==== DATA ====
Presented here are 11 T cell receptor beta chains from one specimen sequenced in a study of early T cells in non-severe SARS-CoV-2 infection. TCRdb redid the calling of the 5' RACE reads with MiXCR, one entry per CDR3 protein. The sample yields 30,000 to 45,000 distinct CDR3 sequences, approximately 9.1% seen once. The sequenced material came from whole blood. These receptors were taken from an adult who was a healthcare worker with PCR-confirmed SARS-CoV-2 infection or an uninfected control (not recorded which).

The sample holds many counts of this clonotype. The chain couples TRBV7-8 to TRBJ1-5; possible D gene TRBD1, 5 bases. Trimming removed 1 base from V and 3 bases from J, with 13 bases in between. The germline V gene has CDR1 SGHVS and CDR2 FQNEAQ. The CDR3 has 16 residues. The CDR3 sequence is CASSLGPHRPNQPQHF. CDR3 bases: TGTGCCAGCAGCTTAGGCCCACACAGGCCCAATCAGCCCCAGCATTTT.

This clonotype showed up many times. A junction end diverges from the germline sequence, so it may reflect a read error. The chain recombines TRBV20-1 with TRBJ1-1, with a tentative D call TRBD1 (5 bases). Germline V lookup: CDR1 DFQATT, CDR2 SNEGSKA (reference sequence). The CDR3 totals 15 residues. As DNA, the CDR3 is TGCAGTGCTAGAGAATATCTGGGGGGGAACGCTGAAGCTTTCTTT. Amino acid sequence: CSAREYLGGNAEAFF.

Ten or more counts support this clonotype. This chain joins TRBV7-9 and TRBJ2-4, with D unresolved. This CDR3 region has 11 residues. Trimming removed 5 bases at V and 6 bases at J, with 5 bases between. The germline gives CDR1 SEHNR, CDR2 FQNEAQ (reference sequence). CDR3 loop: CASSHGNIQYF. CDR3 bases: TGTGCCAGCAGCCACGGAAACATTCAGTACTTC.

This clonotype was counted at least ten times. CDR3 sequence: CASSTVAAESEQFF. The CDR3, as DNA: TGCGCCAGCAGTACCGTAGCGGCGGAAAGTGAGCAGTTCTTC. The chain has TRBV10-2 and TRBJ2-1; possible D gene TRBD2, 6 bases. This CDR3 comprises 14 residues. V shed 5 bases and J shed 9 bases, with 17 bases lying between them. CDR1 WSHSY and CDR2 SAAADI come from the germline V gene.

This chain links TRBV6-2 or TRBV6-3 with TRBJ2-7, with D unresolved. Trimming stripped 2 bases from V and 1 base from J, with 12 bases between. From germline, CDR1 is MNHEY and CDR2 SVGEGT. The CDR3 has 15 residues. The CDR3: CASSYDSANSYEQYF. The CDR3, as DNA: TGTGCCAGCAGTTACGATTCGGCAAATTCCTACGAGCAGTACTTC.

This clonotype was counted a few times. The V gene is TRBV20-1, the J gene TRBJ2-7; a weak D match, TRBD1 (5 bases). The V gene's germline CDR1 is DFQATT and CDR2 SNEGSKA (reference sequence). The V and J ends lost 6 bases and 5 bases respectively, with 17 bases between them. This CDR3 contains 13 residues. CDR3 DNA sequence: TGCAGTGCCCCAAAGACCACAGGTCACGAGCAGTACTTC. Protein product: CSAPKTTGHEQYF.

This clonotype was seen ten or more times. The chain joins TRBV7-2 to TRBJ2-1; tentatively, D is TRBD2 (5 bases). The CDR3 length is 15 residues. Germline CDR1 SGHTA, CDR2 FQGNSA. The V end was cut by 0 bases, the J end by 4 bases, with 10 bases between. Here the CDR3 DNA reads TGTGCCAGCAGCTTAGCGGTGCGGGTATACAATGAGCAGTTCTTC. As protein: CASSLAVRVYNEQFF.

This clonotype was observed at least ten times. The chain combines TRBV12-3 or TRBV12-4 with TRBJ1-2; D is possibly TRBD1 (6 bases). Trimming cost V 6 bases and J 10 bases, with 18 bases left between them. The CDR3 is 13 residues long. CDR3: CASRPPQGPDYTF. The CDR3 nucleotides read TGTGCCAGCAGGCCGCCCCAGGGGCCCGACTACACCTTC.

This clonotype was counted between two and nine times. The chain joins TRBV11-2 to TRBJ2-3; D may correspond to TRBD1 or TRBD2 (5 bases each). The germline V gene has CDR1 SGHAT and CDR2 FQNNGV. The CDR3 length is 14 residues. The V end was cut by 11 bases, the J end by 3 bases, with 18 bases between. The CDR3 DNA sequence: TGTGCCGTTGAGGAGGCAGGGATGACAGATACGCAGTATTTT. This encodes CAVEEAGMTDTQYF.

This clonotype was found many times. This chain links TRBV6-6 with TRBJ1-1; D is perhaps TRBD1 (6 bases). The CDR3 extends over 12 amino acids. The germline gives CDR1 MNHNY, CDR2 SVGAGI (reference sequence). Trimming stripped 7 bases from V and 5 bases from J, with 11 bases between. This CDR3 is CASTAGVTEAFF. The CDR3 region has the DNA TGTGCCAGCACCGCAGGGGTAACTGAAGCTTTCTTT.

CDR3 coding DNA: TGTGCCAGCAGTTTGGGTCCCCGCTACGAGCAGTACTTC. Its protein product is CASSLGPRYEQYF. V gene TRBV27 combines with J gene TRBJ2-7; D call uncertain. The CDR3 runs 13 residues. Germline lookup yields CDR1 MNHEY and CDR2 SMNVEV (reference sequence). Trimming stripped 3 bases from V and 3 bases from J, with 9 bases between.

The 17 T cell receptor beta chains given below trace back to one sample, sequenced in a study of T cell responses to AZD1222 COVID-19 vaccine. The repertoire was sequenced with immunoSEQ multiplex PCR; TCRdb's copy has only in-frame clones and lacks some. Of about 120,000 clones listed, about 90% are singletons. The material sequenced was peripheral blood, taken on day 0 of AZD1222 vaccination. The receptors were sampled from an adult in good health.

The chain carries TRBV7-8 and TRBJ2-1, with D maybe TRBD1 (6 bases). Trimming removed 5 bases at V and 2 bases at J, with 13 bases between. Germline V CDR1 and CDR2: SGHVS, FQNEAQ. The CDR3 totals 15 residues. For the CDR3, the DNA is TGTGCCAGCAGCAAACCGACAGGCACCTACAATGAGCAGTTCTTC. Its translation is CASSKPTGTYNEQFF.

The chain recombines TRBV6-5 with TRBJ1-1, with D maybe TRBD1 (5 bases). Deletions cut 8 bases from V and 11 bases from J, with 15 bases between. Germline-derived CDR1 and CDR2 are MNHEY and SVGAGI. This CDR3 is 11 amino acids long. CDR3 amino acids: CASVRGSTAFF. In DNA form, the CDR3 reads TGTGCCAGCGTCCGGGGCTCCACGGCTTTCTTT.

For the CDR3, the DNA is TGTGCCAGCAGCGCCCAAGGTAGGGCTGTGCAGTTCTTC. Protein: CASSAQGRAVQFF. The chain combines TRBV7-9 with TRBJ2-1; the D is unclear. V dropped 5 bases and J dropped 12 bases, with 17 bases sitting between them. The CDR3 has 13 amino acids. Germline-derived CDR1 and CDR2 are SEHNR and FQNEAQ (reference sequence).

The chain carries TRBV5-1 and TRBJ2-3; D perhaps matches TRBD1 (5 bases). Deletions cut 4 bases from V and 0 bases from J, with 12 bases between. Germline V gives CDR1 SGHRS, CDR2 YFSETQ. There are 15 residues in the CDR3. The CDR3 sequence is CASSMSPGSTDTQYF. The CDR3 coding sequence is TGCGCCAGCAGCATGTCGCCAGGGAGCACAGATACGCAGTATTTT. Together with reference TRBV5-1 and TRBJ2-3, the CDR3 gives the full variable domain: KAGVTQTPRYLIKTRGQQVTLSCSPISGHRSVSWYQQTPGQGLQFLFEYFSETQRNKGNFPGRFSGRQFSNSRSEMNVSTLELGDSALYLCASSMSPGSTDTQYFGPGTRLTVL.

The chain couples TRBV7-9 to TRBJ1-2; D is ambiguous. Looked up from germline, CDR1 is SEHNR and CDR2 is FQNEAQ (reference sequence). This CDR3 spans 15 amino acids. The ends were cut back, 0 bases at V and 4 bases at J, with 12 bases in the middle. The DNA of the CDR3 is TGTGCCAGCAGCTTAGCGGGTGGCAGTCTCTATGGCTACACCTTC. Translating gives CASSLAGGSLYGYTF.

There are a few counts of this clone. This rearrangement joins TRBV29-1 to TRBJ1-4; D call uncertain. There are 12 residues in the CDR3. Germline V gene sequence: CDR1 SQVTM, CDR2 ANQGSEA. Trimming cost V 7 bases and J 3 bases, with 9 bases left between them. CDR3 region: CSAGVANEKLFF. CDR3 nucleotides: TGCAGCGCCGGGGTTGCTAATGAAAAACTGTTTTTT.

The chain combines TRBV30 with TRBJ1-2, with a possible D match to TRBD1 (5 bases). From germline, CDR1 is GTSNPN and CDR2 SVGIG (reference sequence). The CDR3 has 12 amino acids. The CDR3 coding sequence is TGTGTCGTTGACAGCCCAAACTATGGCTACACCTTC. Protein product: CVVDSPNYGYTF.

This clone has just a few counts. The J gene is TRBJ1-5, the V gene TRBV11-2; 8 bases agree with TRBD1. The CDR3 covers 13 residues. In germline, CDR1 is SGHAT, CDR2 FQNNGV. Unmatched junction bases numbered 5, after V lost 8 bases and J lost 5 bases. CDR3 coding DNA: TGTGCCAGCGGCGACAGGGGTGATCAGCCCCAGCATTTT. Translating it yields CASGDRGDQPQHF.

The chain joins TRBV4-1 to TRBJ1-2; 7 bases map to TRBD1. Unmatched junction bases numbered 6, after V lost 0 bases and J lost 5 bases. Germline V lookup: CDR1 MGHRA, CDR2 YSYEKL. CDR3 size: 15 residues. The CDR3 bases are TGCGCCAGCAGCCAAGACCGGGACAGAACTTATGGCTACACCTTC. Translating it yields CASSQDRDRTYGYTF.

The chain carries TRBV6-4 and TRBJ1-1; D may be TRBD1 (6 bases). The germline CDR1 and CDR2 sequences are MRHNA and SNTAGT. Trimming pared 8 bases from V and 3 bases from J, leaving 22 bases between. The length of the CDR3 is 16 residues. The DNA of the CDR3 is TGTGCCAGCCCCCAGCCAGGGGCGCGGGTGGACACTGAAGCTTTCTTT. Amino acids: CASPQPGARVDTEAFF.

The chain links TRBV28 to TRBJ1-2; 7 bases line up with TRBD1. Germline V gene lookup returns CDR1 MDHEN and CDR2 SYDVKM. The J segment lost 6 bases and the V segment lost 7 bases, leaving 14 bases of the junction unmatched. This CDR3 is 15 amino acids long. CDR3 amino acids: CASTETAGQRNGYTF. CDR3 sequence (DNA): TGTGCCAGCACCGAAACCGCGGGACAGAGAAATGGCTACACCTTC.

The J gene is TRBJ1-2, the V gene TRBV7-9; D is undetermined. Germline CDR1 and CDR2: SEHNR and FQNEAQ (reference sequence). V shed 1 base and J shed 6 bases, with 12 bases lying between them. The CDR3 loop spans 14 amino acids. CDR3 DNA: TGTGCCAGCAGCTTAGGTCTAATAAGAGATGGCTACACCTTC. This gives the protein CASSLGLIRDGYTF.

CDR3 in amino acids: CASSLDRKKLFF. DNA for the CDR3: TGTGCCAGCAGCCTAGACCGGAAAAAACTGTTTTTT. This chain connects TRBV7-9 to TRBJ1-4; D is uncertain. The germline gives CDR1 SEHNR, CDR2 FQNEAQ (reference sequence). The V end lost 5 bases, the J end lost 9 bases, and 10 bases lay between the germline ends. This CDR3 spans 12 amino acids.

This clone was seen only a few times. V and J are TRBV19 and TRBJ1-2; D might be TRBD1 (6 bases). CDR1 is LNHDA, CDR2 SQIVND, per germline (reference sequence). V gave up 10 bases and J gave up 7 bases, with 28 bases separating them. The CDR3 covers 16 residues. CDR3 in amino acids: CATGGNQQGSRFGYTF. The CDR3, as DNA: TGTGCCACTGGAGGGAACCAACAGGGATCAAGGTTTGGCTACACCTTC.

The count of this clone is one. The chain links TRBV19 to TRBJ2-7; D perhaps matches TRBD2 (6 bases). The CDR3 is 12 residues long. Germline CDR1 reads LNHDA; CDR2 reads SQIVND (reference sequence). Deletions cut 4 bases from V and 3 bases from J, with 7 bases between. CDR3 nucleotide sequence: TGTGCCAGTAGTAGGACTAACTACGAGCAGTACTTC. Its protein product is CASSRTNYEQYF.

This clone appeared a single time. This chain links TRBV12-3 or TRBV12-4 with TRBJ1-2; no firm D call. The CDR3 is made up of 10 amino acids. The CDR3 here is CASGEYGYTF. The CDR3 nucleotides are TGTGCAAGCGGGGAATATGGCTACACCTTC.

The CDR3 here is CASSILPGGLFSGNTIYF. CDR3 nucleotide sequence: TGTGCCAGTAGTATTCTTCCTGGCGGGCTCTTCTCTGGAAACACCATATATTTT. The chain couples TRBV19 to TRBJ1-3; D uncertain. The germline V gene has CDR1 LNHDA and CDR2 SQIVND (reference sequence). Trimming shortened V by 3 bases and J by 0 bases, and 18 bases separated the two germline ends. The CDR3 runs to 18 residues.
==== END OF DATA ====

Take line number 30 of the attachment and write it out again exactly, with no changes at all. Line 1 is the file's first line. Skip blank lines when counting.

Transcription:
The CDR3 here is CASSILPGGLFSGNTIYF. CDR3 nucleotide sequence: TGTGCCAGTAGTATTCTTCCTGGCGGGCTCTTCTCTGGAAACACCATATATTTT. The chain couples TRBV19 to TRBJ1-3; D uncertain. The germline V gene has CDR1 LNHDA and CDR2 SQIVND (reference sequence). Trimming shortened V by 3 bases and J by 0 bases, and 18 bases separated the two germline ends. The CDR3 runs to 18 residues.